BC Canc, Dept Mol Oncol, Vancouver, BC V5Z 4E6, Canada;BC Childrens Hosp Res Inst, Ctr Mol Med & Therapeut, Vancouver, BC V5Z 4H4, Canada;Univ British Columbia, Grad Bioinformat Training Program, Vancouver, BC V6T 1Z3, Canada.
    Pattnaik, Swetansu
    Garvan Inst Med Res, Kinghorn Canc Ctr, Darlinghurst, NSW 2010, Australia;Garvan Inst Med Res, Canc Div, Darlinghurst, NSW 2010, Australia.
    Becht, Etienne
    Agcy Sci Technol & Res, Singapore Immunol Network, Singapore 138648, Singapore.
    Mezheyeuski, Artur
    Uppsala universitet, Medicinska och farmaceutiska vetenskapsområdet, Medicinska fakulteten, Institutionen för immunologi, genetik och patologi, Experimentell och klinisk onkologi.
    Bruun, Jarle
    Oslo Univ Hosp, Norwegian Radium Hosp, Inst Canc Res, Dept Mol Oncol, N-0379 Oslo, Norway.
    Micke, Patrick
    Uppsala universitet, Medicinska och farmaceutiska vetenskapsområdet, Medicinska fakulteten, Institutionen för immunologi, genetik och patologi, Klinisk och experimentell patologi.
    de Reynies, Aurelien
    Ligue Natl Canc, Programme Cartes Ident Tumeurs, F-75013 Paris, France.
    Nelson, Brad H.
    BC Canc, Deeley Res Ctr, Victoria, BC V8R 6V5, Canada;Univ Victoria, Dept Biochem & Microbiol, Victoria, BC V8P 3E6, Canada;Univ British Columbia, Dept Med Genet, Vancouver, BC V6T 1Z3, Canada.
    Cancer stemness, intratumoral heterogeneity, and immune response across cancers2019Ingår i: Proceedings of the National Academy of Sciences of the United States of America, ISSN 0027-8424, E-ISSN 1091-6490, Vol. 116, nr 18, s. 9020-9029Artikel i tidskrift (Refereegranskat)
    Abstract [en]

    Regulatory programs that control the function of stem cells are active in cancer and confer properties that promote progression and therapy resistance. However, the impact of a stem cell-like tumor phenotype ("stemness") on the immunological properties of cancer has not been systematically explored. Using gene-expression-based metrics, we evaluated the association of stemness with immune cell infiltration and genomic, transcriptomic, and clinical parameters across 21 solid cancers. We found pervasive negative associations between cancer stemness and anticancer immunity. This occurred despite high stemness cancers exhibiting increased mutation load, cancer-testis antigen expression, and intratumoral heterogeneity. Stemness was also strongly associated with cellintrinsic suppression of endogenous retroviruses and type I IFN signaling, and increased expression of multiple therapeutically accessible immunosuppressive pathways. Thus, stemness is not only a fundamental process in cancer progression but may provide a mechanistic link between antigenicity, intratumoral heterogeneity, and immune suppression across cancers.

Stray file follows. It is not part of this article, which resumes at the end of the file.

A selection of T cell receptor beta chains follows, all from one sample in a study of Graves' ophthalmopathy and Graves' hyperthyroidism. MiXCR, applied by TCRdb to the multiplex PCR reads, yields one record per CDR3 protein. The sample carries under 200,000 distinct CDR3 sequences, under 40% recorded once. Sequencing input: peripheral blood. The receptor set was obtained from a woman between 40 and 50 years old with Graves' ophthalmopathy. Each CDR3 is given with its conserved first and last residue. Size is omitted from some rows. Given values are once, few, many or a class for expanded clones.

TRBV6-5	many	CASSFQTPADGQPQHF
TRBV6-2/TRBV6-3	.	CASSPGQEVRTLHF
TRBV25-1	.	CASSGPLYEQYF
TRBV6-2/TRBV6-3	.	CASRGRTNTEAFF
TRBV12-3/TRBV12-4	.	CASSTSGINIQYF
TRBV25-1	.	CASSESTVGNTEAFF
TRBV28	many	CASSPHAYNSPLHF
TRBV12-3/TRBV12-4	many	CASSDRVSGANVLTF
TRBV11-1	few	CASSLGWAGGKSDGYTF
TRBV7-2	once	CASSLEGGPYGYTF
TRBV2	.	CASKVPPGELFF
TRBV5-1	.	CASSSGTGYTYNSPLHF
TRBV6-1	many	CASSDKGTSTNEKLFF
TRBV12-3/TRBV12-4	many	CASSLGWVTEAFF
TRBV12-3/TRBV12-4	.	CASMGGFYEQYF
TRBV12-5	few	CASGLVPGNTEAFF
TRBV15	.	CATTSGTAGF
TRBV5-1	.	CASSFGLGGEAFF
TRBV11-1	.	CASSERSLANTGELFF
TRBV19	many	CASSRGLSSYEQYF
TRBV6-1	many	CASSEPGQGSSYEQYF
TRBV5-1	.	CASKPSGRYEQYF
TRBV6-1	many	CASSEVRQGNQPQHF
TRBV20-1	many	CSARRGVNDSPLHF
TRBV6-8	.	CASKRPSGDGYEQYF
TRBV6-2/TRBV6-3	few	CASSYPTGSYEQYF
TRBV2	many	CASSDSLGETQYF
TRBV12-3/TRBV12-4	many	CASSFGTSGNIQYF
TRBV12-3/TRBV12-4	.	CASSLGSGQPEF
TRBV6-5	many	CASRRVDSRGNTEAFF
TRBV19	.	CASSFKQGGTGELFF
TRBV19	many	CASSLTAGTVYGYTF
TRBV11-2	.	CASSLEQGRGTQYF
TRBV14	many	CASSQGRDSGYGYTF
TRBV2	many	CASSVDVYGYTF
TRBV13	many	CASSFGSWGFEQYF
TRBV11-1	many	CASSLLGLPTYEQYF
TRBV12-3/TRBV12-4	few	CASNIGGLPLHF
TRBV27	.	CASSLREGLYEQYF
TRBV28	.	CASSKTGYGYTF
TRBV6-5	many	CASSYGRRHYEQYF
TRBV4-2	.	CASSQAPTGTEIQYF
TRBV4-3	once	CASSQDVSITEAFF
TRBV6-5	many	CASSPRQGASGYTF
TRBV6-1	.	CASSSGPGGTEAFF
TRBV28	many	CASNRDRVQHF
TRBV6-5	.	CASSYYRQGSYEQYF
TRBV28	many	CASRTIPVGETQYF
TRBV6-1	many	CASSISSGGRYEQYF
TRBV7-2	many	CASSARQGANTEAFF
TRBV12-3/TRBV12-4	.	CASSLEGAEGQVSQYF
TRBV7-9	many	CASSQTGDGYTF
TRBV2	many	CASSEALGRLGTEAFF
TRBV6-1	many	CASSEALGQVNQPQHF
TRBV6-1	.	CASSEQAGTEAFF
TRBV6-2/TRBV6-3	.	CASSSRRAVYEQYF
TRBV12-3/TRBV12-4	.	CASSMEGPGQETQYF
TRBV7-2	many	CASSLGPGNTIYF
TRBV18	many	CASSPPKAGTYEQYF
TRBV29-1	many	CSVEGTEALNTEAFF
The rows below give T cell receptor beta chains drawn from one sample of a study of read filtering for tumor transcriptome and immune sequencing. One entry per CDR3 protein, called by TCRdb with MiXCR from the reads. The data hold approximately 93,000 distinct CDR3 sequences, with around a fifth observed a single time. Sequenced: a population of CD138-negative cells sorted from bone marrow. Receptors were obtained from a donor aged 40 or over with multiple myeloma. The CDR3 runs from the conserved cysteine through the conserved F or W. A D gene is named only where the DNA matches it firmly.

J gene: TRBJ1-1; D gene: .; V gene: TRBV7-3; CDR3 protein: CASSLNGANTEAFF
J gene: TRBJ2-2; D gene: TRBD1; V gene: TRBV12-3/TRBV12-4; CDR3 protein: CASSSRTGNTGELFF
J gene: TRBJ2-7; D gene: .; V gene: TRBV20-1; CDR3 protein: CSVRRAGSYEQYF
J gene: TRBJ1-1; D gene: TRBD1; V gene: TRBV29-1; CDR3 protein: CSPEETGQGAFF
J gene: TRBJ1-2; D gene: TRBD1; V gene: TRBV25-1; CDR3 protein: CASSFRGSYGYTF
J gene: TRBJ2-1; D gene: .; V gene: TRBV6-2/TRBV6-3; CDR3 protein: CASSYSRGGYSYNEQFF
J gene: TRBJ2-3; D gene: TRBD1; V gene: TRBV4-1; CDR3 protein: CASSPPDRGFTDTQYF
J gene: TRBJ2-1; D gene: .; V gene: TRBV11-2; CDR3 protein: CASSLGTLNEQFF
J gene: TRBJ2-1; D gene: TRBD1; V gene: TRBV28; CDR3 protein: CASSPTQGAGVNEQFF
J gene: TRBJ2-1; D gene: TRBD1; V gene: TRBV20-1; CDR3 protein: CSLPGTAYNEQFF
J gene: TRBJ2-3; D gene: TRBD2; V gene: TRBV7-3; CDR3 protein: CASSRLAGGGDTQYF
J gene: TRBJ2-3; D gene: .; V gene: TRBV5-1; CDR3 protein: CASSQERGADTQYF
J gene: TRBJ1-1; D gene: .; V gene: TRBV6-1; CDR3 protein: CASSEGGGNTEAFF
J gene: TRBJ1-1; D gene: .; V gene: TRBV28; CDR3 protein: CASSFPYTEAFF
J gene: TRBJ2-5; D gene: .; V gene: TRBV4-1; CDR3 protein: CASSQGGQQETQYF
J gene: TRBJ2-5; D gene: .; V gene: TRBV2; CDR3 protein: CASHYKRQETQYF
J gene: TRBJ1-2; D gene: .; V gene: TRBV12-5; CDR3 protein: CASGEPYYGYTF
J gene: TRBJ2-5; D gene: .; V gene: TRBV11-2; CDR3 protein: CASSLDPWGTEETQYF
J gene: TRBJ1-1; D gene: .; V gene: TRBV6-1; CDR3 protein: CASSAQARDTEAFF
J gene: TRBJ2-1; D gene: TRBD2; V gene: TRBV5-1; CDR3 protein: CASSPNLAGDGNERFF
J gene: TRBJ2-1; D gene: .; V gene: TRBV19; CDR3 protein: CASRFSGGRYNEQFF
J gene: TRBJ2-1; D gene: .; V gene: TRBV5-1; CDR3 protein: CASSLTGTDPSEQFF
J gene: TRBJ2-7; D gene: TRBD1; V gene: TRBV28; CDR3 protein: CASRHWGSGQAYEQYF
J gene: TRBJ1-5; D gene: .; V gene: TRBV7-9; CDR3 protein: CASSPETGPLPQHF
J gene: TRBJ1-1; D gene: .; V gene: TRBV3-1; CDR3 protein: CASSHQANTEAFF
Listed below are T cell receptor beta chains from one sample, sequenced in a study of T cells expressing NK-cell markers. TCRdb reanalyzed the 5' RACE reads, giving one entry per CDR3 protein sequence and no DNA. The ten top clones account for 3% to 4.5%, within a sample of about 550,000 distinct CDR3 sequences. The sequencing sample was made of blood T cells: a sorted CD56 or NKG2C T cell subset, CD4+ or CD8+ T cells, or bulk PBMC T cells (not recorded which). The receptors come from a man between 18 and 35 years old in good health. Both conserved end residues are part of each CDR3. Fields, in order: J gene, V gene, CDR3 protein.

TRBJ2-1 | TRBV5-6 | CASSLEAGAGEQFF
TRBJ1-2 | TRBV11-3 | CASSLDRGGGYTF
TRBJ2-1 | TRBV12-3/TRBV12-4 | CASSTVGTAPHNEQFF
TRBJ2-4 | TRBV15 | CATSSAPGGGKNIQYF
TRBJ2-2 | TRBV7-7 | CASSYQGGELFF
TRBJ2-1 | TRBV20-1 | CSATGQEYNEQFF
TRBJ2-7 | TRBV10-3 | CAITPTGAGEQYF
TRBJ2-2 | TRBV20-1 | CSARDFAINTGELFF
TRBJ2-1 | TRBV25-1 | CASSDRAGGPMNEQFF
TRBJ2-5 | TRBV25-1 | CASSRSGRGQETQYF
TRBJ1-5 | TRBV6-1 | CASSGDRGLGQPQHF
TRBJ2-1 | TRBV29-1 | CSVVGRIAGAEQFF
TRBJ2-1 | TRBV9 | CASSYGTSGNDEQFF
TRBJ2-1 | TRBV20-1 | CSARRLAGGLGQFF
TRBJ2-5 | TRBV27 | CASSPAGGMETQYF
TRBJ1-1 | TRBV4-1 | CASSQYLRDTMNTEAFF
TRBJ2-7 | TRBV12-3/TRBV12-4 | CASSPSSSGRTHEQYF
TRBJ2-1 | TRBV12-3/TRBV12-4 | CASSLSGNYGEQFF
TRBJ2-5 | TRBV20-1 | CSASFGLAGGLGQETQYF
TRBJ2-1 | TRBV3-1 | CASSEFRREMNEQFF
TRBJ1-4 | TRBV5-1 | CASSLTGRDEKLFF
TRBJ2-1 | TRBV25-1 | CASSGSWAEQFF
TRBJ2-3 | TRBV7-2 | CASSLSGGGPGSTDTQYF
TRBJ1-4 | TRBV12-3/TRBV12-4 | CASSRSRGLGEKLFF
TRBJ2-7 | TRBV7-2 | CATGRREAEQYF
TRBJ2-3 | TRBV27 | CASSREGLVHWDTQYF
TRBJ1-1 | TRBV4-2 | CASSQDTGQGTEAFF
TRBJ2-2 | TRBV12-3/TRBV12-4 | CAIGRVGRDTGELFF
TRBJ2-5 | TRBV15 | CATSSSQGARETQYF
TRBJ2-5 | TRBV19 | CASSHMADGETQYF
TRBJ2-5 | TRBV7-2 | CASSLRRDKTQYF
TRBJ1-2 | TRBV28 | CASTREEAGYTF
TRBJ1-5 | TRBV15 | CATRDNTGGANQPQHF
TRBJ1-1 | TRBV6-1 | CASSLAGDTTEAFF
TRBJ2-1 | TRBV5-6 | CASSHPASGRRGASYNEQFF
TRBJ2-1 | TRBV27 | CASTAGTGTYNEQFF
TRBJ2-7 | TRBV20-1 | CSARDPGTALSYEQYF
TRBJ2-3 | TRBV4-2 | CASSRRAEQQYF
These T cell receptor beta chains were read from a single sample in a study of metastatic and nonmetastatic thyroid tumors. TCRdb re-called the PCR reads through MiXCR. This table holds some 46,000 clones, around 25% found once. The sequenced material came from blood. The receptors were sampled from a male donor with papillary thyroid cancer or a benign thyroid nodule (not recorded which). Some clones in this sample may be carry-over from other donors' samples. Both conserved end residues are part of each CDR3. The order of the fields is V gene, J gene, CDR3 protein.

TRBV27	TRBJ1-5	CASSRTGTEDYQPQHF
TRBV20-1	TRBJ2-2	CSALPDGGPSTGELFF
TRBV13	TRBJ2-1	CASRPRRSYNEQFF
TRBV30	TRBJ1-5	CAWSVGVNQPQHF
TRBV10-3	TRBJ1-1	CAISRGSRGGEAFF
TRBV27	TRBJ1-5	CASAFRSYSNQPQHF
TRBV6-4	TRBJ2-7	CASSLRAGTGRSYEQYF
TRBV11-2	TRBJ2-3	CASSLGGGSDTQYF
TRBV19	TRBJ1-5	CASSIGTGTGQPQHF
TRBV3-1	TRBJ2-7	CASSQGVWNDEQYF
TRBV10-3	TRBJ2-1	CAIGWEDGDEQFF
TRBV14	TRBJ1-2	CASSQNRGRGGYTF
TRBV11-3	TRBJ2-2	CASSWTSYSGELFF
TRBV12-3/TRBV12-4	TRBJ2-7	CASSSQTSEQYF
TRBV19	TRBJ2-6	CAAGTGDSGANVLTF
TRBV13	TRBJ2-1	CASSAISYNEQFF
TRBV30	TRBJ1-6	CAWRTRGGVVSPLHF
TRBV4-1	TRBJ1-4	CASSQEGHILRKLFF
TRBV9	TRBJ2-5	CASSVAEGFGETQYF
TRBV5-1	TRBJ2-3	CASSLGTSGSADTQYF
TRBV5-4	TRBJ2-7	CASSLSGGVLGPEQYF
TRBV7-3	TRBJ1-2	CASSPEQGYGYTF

• 9.
    Osterman, Erik
    et al.
    Uppsala universitet, Medicinska och farmaceutiska vetenskapsområdet, Medicinska fakulteten, Institutionen för immunologi, genetik och patologi, Experimentell och klinisk onkologi. Department of Surgery, Gävle Hospital, Gävle, Sweden.
    Mezheyeuski, Artur
    Uppsala universitet, Medicinska och farmaceutiska vetenskapsområdet, Medicinska fakulteten, Institutionen för immunologi, genetik och patologi, Experimentell och klinisk onkologi. Department of Oncology-Pathology, Karolinska Institute, Stockholm, Sweden.
    Sjöblom, Tobias
    Uppsala universitet, Science for Life Laboratory, SciLifeLab. Uppsala universitet, Medicinska och farmaceutiska vetenskapsområdet, Medicinska fakulteten, Institutionen för immunologi, genetik och patologi, Experimentell och klinisk onkologi.
    Glimelius, Bengt
    Uppsala universitet, Medicinska och farmaceutiska vetenskapsområdet, Medicinska fakulteten, Institutionen för immunologi, genetik och patologi, Experimentell och klinisk onkologi. Department of Oncology-Pathology, Karolinska Institute, Stockholm, Sweden.
    Beyond the NCCN Risk Factors in Colon Cancer: An Evaluation in a Swedish Population-Based Cohort2020Ingår i: Annals of Surgical Oncology, ISSN 1068-9265, E-ISSN 1534-4681Artikel i tidskrift (Refereegranskat)
    Abstract [en]

    BACKGROUND: The purpose of this study was to investigate whether pT3-4 and pN-subclassifications, lymph-node ratio (LNR), tumour deposits, pre- and postoperative carcinoembryonic antigen (CEA), and C-reactive protein (CRP)-all parameters commonly collected in clinical management-add information about recurrence risk against a background of routine clinicopathological parameters as defined by the NCCN.

    METHODS: The prospective cohort consisted of all 416 patients diagnosed with colon cancer stage I-III in Uppsala County between 2010 and 2015. Cox proportional hazard models were used to calculate hazard ratios for time to recurrence and overall survival. The results were compared with the entire Swedish population concerning parameters recorded in the national quality registry, SCRCR, during the same time period.

    RESULTS: The Uppsala cohort was representative of the entire Swedish cohort. In unadjusted analyses, pT3-subclassification, pN-subclassification, LNR, tumour deposits, elevated postoperative CEA, and preoperative CRP correlated with recurrence. After adjusting for T-, N-stage, and NCCN risk factors, pN-subclassification, sidedness, and elevated postoperative CEA levels correlated with recurrence. Survival correlated with parameters associated with recurrence, LNR, and elevated postoperative CRP.

    CONCLUSIONS: Additional information on recurrence risk is available from several routinely recorded parameters, but most of the risk is predicted by the commonly used clinicopathological parameters.

  • 10.
    Ruksha, K.
    et al.
    NN Alexandrov Natl Canc Ctr Belarus, Minsk, Byelarus.
    Mezheyeuski, Artur
    Uppsala universitet, Medicinska och farmaceutiska vetenskapsområdet, Medicinska fakulteten, Institutionen för immunologi, genetik och patologi, Experimentell och klinisk onkologi.